A Few Words

Controlled Language: The Elements of an Efficient Translation Process

Posted by Agnieszka Ostrowska on Dec 3, 2014 5:45:00 PM

When it comes to writing, it’s best to keep things simple. Though natural language tends to be complex and sometimes ambiguous, written communication should be as clear and concise as possible. At least that is what America’s most influential writing style guide recommends. Strunk and White’s The Elements Strunk_and_Whiteof Style outlines a set of rules that promote plain English composition – and these rules couldn’t be more appropriate for pieces requiring translation.

Aligned with the fundamentals of the writing manual, there is a popular technique promoted by translation service providers known as Controlled Language (CL). By following a rule set similar to the one in the classic slim volume, CL teaches writers to write in a more direct and uniform way, which results in a much more efficient and cost-effective translation process.   

Aligned with the fundamentals of the writing manual, there is a popular technique promoted by translation service providers known as Controlled Language (CL). By following a rule set similar to the one in the classic slim volume, CL teaches writers to write in a more direct and uniform way, which results in a much more efficient and cost-effective translation process.    

What is Controlled Language?

The first CL was developed in the late 1920s by Charles Ogden. By simplifying grammar and using a vocabulary of only 850 words, Ogden created “Basic English” to help non-English speakers learn English in five weeks.

Not far from the original idea, today’s controlled language is a subset of a natural language, obtained by restricting the grammar and vocabulary to reduce or eliminate ambiguity, complexity, and confusion. A controlled language is governed by a more strict set of rules that encourage authors to write content that is easy to understand. Content that is easy to understand is also easy to translate, and therefore human translators and machine translation systems produce better results when translating controlled language text.

Removing Ambiguity

Natural language used in everyday communication tends to be so flexible that it can easily lead to confusing and ambiguous, yet grammatically correct, constructions. This can be especially true of technical writing. The addition of special vocabularies, writing styles, and complex grammar tends to render the text opaque not just to ordinary readers, but to experts as well. The obscurity of a text is amplified by the translation process, where ambiguities can lead to incorrect translations, more ambiguities, delays in the process, and an increase in cost.

The idea of controlled language is to counter the tendency of writers to use complex, confusing or overly-specialized language by promoting clear, consistent and concise writing and thus making translation more efficient.

Practical Examples

Controlled language rules are examples of the CLOUT™ rule set (Controlled Language Optimized for Uniform Translation). The most widely used controlled language today is “Simplified Technical English,” which was developed by the aircraft and defense industry to help create documents that are simple enough to understand for readers with limited command of the English language – and are ultimately easier to translate. Some examples of its rules are:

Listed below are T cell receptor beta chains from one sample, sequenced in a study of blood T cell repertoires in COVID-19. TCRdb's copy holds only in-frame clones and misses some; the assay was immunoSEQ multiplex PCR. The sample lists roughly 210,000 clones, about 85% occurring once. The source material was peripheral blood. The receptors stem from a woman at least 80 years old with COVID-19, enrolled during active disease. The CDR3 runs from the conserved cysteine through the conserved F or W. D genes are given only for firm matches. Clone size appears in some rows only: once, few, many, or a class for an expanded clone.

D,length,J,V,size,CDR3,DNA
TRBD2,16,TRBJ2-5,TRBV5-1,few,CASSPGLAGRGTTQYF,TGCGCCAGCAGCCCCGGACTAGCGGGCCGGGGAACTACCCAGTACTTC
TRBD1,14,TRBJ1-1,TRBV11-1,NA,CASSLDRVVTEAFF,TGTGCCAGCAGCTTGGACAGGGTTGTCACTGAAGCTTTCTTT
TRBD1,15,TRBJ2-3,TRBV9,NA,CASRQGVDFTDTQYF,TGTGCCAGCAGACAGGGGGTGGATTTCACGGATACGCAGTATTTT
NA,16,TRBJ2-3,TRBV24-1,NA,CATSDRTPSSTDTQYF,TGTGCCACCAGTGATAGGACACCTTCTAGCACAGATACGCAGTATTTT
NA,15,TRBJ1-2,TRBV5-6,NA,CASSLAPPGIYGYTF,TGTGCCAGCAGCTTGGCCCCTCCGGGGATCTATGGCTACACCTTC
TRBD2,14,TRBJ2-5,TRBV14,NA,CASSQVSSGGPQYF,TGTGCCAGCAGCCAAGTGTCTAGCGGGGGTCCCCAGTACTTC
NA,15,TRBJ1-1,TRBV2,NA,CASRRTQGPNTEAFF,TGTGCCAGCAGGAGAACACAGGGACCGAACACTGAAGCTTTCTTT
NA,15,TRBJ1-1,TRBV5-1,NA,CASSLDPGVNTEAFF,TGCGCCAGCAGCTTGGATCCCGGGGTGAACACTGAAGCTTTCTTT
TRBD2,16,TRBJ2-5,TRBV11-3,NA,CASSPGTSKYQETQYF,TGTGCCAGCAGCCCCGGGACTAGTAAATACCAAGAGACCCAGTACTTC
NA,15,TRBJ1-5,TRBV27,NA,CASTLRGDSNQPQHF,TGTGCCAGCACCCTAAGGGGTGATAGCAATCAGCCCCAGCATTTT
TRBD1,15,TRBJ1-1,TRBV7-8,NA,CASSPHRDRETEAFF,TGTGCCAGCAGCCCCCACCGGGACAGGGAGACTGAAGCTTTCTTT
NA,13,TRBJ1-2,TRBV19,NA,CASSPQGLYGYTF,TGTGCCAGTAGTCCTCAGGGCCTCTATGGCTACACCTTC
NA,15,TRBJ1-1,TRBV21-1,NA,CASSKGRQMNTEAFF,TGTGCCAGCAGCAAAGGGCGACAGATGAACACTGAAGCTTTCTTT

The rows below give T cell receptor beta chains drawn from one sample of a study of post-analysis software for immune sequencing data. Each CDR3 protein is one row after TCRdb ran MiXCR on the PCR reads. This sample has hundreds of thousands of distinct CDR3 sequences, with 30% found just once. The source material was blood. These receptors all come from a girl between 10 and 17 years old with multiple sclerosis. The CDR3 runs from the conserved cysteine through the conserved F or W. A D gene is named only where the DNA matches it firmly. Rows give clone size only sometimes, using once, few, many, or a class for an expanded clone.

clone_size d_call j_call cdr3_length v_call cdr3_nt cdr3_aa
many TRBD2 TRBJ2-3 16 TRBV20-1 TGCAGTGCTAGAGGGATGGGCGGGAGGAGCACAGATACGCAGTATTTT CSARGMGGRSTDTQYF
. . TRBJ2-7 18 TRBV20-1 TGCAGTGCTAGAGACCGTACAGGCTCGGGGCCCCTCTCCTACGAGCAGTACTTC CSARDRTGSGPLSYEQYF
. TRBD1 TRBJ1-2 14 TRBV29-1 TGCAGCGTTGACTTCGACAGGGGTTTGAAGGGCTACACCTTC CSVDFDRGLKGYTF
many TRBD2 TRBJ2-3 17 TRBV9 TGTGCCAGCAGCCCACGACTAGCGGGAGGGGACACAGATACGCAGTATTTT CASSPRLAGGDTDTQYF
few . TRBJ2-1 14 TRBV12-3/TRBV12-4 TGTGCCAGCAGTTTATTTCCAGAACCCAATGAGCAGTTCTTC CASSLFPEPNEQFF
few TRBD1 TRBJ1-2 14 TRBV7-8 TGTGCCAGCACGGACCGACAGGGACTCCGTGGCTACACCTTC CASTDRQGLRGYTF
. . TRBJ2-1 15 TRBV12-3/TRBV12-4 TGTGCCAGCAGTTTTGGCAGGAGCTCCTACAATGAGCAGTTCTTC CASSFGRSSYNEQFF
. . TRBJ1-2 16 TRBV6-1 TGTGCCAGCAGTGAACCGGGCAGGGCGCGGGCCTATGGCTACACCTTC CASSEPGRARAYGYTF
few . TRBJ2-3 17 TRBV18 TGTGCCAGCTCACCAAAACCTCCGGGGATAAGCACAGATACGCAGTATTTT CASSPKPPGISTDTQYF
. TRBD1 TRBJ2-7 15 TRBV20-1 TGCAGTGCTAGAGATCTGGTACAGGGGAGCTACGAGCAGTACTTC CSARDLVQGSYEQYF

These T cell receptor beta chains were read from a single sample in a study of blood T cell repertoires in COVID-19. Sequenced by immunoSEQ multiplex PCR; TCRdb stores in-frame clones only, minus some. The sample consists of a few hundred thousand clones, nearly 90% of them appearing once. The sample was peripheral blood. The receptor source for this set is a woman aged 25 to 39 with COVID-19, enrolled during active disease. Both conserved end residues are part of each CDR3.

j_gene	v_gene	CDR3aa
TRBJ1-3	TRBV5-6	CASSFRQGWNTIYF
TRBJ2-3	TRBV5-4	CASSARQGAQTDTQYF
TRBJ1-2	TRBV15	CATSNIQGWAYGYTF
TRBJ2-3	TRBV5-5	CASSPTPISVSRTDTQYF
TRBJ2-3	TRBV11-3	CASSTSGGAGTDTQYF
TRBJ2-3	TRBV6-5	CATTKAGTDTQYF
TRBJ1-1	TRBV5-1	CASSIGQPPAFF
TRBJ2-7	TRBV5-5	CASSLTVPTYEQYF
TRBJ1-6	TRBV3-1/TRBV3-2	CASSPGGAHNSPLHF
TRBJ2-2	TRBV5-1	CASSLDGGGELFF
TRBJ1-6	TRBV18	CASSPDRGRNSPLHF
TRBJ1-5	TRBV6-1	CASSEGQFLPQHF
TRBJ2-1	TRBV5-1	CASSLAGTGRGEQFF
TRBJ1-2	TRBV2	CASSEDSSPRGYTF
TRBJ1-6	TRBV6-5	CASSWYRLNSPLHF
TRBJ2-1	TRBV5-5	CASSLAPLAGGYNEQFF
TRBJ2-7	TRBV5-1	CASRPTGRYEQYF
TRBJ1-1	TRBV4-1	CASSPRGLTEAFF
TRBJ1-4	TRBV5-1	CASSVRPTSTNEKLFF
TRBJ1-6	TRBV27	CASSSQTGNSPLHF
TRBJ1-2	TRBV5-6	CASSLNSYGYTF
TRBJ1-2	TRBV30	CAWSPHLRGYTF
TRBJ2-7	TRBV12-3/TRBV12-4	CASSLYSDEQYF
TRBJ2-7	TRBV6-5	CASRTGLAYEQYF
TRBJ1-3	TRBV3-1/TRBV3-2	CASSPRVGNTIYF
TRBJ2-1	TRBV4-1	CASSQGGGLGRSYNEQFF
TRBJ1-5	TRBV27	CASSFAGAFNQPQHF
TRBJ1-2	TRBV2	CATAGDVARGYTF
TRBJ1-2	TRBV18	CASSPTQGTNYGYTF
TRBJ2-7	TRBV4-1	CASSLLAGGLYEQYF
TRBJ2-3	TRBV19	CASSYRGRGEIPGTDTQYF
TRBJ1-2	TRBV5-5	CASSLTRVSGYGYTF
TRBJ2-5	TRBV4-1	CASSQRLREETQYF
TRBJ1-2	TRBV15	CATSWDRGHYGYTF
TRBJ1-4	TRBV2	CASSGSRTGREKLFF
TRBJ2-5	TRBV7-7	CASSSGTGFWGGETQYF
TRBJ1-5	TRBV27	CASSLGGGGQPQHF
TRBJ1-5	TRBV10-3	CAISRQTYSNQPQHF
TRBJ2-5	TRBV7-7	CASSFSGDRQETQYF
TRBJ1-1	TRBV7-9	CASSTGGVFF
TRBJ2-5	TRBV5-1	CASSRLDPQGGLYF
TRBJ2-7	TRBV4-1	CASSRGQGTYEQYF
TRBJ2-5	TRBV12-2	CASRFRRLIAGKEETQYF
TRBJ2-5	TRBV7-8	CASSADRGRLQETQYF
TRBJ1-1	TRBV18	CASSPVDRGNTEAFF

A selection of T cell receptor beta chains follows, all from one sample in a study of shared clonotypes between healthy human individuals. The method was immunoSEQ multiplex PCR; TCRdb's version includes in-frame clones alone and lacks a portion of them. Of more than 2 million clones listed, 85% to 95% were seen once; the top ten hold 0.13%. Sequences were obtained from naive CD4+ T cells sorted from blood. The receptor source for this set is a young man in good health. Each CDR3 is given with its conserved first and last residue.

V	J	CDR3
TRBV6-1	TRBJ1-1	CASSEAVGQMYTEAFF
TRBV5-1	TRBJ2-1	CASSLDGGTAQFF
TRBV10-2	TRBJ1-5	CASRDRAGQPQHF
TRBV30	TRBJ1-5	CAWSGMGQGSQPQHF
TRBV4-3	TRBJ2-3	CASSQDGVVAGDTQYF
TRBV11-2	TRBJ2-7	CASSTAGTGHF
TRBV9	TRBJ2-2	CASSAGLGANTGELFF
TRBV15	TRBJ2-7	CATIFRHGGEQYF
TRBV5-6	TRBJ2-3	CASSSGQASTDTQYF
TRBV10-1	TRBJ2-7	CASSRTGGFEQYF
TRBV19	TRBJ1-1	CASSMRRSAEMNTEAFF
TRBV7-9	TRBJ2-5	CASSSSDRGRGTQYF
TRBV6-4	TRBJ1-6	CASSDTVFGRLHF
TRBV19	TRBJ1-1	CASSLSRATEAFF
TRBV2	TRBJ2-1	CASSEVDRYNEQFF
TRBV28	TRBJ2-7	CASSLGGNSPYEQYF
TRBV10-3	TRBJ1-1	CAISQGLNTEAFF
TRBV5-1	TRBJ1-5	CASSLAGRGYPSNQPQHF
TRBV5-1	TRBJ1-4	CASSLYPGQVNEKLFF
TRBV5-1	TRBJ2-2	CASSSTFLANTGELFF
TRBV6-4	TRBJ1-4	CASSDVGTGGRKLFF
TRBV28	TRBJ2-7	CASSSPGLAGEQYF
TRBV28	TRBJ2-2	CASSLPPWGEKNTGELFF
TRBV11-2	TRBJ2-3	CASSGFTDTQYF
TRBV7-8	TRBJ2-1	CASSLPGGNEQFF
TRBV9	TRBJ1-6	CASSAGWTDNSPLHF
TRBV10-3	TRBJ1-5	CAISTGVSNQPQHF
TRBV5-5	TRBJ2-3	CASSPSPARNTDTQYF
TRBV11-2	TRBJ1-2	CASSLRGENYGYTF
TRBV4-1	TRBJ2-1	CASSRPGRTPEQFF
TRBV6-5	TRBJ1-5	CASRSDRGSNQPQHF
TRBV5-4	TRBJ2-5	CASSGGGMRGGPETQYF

• Limit each sentence to no more than 25 words
  • Restrict the length of noun cluster to be no more than 3 words
  • Paragraph limit of no more than 6 sentences
  • Avoid slang and jargon
  • Use “a / an” and “the” wherever possible
  • Use simple verb tenses (past, present and future)
  • Use active voice

Controlled languages differ from language to language as they stem from each natural language and its unique grammar. However, most of the rules outlined above can be applied to many languages to simplify text and reduce ambiguity.

What's in it for me?

Starting a translation with text written in a controlled language will significantly improve the quality and Controlled_Languagesturnaround time of a translation, while reducing the overall cost. In addition to a faster, better and smarter output, your technical writers will also become more efficient, as they improve their writing skills and begin to re-use previously written texts, cutting time from the entire process. CL will also limit the use of inconsistent terminology, encouraging reusability not only at the term level, but also at the phrase and sentence level.

CL has promoted efficiency in communications, which is why it is widely applied to highly-specialized content such as technical documentation, and part as of machine translation and mobile communication technologies. 

The benefits are as clear and simple as the rules of a CL.  Just as Strunk and White’s little book has made a big impact on writing, CL can make a positive impact on your translation process.  .

 

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